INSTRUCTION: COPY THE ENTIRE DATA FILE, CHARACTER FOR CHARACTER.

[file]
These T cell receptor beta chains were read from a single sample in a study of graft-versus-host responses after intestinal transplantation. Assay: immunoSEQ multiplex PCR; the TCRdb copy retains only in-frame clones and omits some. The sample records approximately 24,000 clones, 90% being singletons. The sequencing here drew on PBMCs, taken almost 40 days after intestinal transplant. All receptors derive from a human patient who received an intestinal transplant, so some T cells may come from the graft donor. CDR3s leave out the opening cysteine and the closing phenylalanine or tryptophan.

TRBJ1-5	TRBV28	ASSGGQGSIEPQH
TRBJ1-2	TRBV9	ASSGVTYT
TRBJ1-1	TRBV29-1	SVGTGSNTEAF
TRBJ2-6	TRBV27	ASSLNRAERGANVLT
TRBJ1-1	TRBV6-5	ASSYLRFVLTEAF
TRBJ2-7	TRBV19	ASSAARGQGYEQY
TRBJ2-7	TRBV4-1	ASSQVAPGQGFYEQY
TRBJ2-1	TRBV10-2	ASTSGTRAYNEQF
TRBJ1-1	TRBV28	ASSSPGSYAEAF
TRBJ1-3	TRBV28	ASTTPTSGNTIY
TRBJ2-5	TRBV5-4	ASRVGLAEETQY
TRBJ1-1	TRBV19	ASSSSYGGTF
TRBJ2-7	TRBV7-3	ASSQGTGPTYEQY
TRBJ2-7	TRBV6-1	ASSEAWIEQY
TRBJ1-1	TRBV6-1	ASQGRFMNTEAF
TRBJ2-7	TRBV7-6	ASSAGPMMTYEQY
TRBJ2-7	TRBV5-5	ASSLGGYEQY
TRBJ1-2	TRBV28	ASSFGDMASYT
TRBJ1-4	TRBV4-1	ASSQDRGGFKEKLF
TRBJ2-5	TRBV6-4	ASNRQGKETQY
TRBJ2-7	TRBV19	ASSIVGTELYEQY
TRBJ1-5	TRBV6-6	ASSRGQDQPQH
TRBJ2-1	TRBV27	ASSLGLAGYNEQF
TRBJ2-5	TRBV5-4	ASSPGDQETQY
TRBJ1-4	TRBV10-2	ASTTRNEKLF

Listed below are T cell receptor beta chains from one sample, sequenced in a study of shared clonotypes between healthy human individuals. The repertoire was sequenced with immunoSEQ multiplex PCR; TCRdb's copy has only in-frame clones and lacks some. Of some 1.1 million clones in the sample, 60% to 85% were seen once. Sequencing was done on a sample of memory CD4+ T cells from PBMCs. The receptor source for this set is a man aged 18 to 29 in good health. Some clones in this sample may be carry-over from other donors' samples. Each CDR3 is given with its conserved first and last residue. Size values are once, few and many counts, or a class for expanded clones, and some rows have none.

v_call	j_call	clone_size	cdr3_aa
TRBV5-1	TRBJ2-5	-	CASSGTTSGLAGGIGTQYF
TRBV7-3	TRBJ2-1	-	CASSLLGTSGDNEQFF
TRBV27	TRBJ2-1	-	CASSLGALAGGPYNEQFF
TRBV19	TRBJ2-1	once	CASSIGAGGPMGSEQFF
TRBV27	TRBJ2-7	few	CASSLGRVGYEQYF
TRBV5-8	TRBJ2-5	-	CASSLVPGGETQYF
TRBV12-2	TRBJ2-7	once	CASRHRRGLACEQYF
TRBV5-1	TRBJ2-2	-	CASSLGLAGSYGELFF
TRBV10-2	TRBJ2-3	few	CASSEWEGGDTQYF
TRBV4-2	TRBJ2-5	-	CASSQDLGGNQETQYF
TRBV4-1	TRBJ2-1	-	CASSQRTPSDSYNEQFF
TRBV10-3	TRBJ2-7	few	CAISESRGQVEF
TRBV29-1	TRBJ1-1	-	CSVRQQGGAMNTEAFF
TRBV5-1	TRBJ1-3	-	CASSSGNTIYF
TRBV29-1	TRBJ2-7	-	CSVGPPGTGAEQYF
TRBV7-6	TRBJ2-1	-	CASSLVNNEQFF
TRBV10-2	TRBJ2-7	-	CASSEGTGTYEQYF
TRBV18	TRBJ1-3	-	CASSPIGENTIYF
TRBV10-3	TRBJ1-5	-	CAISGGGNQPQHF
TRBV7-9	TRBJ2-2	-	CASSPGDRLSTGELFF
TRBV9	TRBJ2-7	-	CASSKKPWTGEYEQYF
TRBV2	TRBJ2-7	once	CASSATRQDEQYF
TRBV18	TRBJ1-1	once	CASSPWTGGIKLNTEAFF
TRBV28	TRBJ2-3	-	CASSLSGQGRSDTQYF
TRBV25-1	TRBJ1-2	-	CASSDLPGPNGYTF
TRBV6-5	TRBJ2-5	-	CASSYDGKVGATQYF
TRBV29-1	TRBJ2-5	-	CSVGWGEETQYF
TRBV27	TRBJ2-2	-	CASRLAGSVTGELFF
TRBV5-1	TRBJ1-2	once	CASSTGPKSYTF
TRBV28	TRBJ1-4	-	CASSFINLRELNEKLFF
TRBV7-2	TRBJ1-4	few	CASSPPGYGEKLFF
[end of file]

These T cell receptor beta chains were read from a single sample in a study of graft-versus-host responses after intestinal transplantation. Assay: immunoSEQ multiplex PCR; the TCRdb copy retains only in-frame clones and omits some. The sample records approximately 24,000 clones, 90% being singletons. The sequencing here drew on PBMCs, taken almost 40 days after intestinal transplant. All receptors derive from a human patient who received an intestinal transplant, so some T cells may come from the graft donor. CDR3s leave out the opening cysteine and the closing phenylalanine or tryptophan.

TRBJ1-5	TRBV28	ASSGGQGSIEPQH
TRBJ1-2	TRBV9	ASSGVTYT
TRBJ1-1	TRBV29-1	SVGTGSNTEAF
TRBJ2-6	TRBV27	ASSLNRAERGANVLT
TRBJ1-1	TRBV6-5	ASSYLRFVLTEAF
TRBJ2-7	TRBV19	ASSAARGQGYEQY
TRBJ2-7	TRBV4-1	ASSQVAPGQGFYEQY
TRBJ2-1	TRBV10-2	ASTSGTRAYNEQF
TRBJ1-1	TRBV28	ASSSPGSYAEAF
TRBJ1-3	TRBV28	ASTTPTSGNTIY
TRBJ2-5	TRBV5-4	ASRVGLAEETQY
TRBJ1-1	TRBV19	ASSSSYGGTF
TRBJ2-7	TRBV7-3	ASSQGTGPTYEQY
TRBJ2-7	TRBV6-1	ASSEAWIEQY
TRBJ1-1	TRBV6-1	ASQGRFMNTEAF
TRBJ2-7	TRBV7-6	ASSAGPMMTYEQY
TRBJ2-7	TRBV5-5	ASSLGGYEQY
TRBJ1-2	TRBV28	ASSFGDMASYT
TRBJ1-4	TRBV4-1	ASSQDRGGFKEKLF
TRBJ2-5	TRBV6-4	ASNRQGKETQY
TRBJ2-7	TRBV19	ASSIVGTELYEQY
TRBJ1-5	TRBV6-6	ASSRGQDQPQH
TRBJ2-1	TRBV27	ASSLGLAGYNEQF
TRBJ2-5	TRBV5-4	ASSPGDQETQY
TRBJ1-4	TRBV10-2	ASTTRNEKLF

Listed below are T cell receptor beta chains from one sample, sequenced in a study of shared clonotypes between healthy human individuals. The repertoire was sequenced with immunoSEQ multiplex PCR; TCRdb's copy has only in-frame clones and lacks some. Of some 1.1 million clones in the sample, 60% to 85% were seen once. Sequencing was done on a sample of memory CD4+ T cells from PBMCs. The receptor source for this set is a man aged 18 to 29 in good health. Some clones in this sample may be carry-over from other donors' samples. Each CDR3 is given with its conserved first and last residue. Size values are once, few and many counts, or a class for expanded clones, and some rows have none.

v_call	j_call	clone_size	cdr3_aa
TRBV5-1	TRBJ2-5	-	CASSGTTSGLAGGIGTQYF
TRBV7-3	TRBJ2-1	-	CASSLLGTSGDNEQFF
TRBV27	TRBJ2-1	-	CASSLGALAGGPYNEQFF
TRBV19	TRBJ2-1	once	CASSIGAGGPMGSEQFF
TRBV27	TRBJ2-7	few	CASSLGRVGYEQYF
TRBV5-8	TRBJ2-5	-	CASSLVPGGETQYF
TRBV12-2	TRBJ2-7	once	CASRHRRGLACEQYF
TRBV5-1	TRBJ2-2	-	CASSLGLAGSYGELFF
TRBV10-2	TRBJ2-3	few	CASSEWEGGDTQYF
TRBV4-2	TRBJ2-5	-	CASSQDLGGNQETQYF
TRBV4-1	TRBJ2-1	-	CASSQRTPSDSYNEQFF
TRBV10-3	TRBJ2-7	few	CAISESRGQVEF
TRBV29-1	TRBJ1-1	-	CSVRQQGGAMNTEAFF
TRBV5-1	TRBJ1-3	-	CASSSGNTIYF
TRBV29-1	TRBJ2-7	-	CSVGPPGTGAEQYF
TRBV7-6	TRBJ2-1	-	CASSLVNNEQFF
TRBV10-2	TRBJ2-7	-	CASSEGTGTYEQYF
TRBV18	TRBJ1-3	-	CASSPIGENTIYF
TRBV10-3	TRBJ1-5	-	CAISGGGNQPQHF
TRBV7-9	TRBJ2-2	-	CASSPGDRLSTGELFF
TRBV9	TRBJ2-7	-	CASSKKPWTGEYEQYF
TRBV2	TRBJ2-7	once	CASSATRQDEQYF
TRBV18	TRBJ1-1	once	CASSPWTGGIKLNTEAFF
TRBV28	TRBJ2-3	-	CASSLSGQGRSDTQYF
TRBV25-1	TRBJ1-2	-	CASSDLPGPNGYTF
TRBV6-5	TRBJ2-5	-	CASSYDGKVGATQYF
TRBV29-1	TRBJ2-5	-	CSVGWGEETQYF
TRBV27	TRBJ2-2	-	CASRLAGSVTGELFF
TRBV5-1	TRBJ1-2	once	CASSTGPKSYTF
TRBV28	TRBJ1-4	-	CASSFINLRELNEKLFF
TRBV7-2	TRBJ1-4	few	CASSPPGYGEKLFF